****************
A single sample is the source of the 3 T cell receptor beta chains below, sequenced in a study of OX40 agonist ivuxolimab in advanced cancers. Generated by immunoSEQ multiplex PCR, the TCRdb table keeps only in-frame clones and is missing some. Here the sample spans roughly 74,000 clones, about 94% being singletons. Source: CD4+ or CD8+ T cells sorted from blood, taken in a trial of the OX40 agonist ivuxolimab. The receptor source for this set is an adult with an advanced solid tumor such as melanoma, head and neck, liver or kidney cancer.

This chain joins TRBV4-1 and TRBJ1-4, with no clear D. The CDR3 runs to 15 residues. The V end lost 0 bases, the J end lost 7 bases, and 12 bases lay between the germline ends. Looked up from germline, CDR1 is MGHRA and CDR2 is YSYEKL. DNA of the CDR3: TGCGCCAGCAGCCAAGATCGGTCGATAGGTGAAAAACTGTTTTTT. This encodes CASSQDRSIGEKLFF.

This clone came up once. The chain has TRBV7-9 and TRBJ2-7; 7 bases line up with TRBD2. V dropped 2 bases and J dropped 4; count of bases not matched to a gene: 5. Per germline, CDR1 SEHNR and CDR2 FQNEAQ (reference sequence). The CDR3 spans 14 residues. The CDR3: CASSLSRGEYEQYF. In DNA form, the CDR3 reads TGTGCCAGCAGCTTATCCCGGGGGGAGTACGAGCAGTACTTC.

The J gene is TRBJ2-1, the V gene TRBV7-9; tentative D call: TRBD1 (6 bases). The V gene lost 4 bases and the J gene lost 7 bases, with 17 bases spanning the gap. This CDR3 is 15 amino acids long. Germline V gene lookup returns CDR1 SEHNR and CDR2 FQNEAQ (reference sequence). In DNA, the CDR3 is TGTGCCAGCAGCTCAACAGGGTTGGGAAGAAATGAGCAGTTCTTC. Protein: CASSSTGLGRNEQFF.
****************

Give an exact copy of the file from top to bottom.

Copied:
A single sample is the source of the 3 T cell receptor beta chains below, sequenced in a study of OX40 agonist ivuxolimab in advanced cancers. Generated by immunoSEQ multiplex PCR, the TCRdb table keeps only in-frame clones and is missing some. Here the sample spans roughly 74,000 clones, about 94% being singletons. Source: CD4+ or CD8+ T cells sorted from blood, taken in a trial of the OX40 agonist ivuxolimab. The receptor source for this set is an adult with an advanced solid tumor such as melanoma, head and neck, liver or kidney cancer.

This chain joins TRBV4-1 and TRBJ1-4, with no clear D. The CDR3 runs to 15 residues. The V end lost 0 bases, the J end lost 7 bases, and 12 bases lay between the germline ends. Looked up from germline, CDR1 is MGHRA and CDR2 is YSYEKL. DNA of the CDR3: TGCGCCAGCAGCCAAGATCGGTCGATAGGTGAAAAACTGTTTTTT. This encodes CASSQDRSIGEKLFF.

This clone came up once. The chain has TRBV7-9 and TRBJ2-7; 7 bases line up with TRBD2. V dropped 2 bases and J dropped 4; count of bases not matched to a gene: 5. Per germline, CDR1 SEHNR and CDR2 FQNEAQ (reference sequence). The CDR3 spans 14 residues. The CDR3: CASSLSRGEYEQYF. In DNA form, the CDR3 reads TGTGCCAGCAGCTTATCCCGGGGGGAGTACGAGCAGTACTTC.

The J gene is TRBJ2-1, the V gene TRBV7-9; tentative D call: TRBD1 (6 bases). The V gene lost 4 bases and the J gene lost 7 bases, with 17 bases spanning the gap. This CDR3 is 15 amino acids long. Germline V gene lookup returns CDR1 SEHNR and CDR2 FQNEAQ (reference sequence). In DNA, the CDR3 is TGTGCCAGCAGCTCAACAGGGTTGGGAAGAAATGAGCAGTTCTTC. Protein: CASSSTGLGRNEQFF.